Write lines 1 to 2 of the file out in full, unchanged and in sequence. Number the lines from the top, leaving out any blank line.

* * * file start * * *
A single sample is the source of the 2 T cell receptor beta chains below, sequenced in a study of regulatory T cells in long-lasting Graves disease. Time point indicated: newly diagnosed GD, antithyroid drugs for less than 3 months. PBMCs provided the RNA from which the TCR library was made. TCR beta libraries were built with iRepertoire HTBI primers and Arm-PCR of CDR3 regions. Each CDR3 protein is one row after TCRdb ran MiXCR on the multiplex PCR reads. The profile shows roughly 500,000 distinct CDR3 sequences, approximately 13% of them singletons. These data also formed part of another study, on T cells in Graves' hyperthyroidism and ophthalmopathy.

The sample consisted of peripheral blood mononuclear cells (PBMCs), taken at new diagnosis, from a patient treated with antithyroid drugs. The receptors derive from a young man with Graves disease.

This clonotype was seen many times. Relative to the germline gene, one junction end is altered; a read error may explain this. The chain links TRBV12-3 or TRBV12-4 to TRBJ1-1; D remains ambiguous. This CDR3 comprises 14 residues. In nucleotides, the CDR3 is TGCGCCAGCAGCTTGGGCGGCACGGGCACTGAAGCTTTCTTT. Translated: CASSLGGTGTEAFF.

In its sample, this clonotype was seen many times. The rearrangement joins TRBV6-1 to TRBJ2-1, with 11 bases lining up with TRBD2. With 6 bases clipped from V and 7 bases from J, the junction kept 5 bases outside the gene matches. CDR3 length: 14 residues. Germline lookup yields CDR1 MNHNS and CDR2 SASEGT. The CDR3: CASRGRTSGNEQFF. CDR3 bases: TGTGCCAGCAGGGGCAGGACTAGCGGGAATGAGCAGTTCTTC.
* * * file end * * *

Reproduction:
A single sample is the source of the 2 T cell receptor beta chains below, sequenced in a study of regulatory T cells in long-lasting Graves disease. Time point indicated: newly diagnosed GD, antithyroid drugs for less than 3 months. PBMCs provided the RNA from which the TCR library was made. TCR beta libraries were built with iRepertoire HTBI primers and Arm-PCR of CDR3 regions. Each CDR3 protein is one row after TCRdb ran MiXCR on the multiplex PCR reads. The profile shows roughly 500,000 distinct CDR3 sequences, approximately 13% of them singletons. These data also formed part of another study, on T cells in Graves' hyperthyroidism and ophthalmopathy.

The sample consisted of peripheral blood mononuclear cells (PBMCs), taken at new diagnosis, from a patient treated with antithyroid drugs. The receptors derive from a young man with Graves disease.